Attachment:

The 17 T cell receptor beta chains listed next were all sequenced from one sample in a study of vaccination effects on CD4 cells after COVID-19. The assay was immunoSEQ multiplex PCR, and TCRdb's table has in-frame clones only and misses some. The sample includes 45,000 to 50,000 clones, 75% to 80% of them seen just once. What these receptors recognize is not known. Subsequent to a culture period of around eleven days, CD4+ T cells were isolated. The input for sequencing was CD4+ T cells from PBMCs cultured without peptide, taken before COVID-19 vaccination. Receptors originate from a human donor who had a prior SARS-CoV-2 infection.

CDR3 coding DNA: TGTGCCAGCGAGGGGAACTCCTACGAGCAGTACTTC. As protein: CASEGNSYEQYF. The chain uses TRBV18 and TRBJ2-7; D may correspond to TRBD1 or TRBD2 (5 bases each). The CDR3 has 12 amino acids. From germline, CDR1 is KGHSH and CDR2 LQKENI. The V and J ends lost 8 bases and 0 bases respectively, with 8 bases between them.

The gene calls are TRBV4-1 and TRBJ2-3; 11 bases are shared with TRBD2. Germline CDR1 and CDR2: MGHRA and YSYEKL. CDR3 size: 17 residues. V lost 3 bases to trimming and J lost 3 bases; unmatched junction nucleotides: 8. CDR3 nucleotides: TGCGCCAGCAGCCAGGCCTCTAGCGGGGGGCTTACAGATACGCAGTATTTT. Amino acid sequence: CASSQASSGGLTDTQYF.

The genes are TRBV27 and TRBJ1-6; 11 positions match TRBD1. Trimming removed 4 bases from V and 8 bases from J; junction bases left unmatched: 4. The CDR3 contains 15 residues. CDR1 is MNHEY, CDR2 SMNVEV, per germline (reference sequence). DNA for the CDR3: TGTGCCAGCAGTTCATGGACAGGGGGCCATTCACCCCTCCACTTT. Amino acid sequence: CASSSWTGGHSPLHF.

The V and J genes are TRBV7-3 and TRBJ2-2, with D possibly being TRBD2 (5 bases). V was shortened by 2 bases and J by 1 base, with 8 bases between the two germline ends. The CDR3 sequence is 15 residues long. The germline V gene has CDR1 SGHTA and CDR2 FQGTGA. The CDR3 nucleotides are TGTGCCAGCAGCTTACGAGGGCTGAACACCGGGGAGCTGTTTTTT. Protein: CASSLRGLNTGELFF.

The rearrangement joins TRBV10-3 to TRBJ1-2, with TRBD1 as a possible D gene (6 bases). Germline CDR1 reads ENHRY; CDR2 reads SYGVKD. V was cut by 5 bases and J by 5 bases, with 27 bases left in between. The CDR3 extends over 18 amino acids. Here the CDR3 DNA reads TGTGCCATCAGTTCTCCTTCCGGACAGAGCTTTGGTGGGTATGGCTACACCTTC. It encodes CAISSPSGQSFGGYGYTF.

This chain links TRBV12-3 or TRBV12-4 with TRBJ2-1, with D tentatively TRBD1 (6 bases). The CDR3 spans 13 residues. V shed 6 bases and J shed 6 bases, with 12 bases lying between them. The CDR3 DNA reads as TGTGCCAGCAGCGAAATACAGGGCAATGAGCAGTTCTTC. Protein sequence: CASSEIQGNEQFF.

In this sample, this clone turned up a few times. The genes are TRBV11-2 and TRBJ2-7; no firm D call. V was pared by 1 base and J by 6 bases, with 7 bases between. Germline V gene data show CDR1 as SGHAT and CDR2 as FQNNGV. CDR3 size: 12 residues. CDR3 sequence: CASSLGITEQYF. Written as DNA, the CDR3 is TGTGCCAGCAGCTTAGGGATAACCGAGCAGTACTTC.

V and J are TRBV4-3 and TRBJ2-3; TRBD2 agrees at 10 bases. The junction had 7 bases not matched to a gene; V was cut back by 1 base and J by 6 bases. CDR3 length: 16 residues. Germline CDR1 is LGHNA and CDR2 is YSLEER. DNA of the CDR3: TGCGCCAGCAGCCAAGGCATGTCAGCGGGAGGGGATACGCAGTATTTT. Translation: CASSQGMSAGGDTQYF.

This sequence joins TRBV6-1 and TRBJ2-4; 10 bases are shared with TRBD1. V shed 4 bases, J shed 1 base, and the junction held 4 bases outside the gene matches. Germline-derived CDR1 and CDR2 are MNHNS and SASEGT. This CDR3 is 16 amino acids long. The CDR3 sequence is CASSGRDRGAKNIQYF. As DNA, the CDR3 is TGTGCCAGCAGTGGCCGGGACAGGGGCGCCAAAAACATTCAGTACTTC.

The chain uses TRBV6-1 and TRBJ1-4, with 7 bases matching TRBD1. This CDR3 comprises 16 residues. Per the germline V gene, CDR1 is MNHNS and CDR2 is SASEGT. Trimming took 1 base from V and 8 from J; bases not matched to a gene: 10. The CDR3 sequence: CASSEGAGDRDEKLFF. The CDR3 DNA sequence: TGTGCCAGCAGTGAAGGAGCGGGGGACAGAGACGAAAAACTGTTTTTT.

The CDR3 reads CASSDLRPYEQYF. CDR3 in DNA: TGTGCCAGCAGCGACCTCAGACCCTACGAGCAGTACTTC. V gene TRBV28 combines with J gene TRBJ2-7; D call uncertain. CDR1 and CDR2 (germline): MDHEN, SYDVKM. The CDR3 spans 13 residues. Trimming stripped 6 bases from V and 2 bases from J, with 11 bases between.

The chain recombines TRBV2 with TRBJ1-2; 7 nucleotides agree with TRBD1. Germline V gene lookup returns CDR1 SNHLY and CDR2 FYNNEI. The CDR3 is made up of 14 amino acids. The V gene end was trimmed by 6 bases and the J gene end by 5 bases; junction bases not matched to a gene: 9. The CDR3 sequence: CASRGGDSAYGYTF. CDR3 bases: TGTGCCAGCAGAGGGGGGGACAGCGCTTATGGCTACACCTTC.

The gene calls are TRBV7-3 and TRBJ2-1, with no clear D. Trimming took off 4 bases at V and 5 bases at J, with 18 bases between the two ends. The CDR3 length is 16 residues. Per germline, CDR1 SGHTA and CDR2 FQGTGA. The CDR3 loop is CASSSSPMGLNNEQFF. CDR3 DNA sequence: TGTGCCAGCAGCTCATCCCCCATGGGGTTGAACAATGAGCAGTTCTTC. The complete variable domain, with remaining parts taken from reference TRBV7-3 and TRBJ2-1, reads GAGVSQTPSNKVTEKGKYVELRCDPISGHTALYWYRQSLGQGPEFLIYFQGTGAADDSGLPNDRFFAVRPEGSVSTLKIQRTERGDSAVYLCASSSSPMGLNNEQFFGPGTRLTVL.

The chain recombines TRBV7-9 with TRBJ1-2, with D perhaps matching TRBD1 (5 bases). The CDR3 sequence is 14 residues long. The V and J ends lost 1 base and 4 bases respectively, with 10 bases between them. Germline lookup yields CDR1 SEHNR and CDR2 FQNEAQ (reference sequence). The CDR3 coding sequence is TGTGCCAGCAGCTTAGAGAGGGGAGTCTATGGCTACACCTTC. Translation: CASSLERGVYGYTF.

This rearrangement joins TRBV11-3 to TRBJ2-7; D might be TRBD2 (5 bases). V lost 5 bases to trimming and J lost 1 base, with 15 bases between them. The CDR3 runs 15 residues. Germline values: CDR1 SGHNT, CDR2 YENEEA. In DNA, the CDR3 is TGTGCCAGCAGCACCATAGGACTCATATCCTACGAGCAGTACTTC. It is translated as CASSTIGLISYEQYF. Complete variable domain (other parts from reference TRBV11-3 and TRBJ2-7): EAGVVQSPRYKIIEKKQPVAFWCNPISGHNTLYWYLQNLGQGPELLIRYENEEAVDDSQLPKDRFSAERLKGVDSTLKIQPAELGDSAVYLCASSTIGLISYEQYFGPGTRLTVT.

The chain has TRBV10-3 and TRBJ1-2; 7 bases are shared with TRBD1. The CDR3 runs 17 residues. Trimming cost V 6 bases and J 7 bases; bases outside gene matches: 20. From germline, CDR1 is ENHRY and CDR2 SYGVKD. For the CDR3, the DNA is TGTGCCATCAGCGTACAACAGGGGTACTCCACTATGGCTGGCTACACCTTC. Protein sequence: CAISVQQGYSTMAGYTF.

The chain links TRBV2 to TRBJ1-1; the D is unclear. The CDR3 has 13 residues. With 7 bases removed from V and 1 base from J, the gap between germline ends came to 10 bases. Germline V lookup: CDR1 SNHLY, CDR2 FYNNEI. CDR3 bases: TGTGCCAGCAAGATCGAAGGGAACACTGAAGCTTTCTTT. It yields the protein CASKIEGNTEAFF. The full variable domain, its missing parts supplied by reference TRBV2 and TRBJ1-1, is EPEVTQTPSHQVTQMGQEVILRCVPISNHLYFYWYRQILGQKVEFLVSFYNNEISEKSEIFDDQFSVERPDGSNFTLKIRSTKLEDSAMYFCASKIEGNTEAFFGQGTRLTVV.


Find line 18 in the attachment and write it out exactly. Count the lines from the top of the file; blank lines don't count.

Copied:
The chain links TRBV2 to TRBJ1-1; the D is unclear. The CDR3 has 13 residues. With 7 bases removed from V and 1 base from J, the gap between germline ends came to 10 bases. Germline V lookup: CDR1 SNHLY, CDR2 FYNNEI. CDR3 bases: TGTGCCAGCAAGATCGAAGGGAACACTGAAGCTTTCTTT. It yields the protein CASKIEGNTEAFF. The full variable domain, its missing parts supplied by reference TRBV2 and TRBJ1-1, is EPEVTQTPSHQVTQMGQEVILRCVPISNHLYFYWYRQILGQKVEFLVSFYNNEISEKSEIFDDQFSVERPDGSNFTLKIRSTKLEDSAMYFCASKIEGNTEAFFGQGTRLTVV.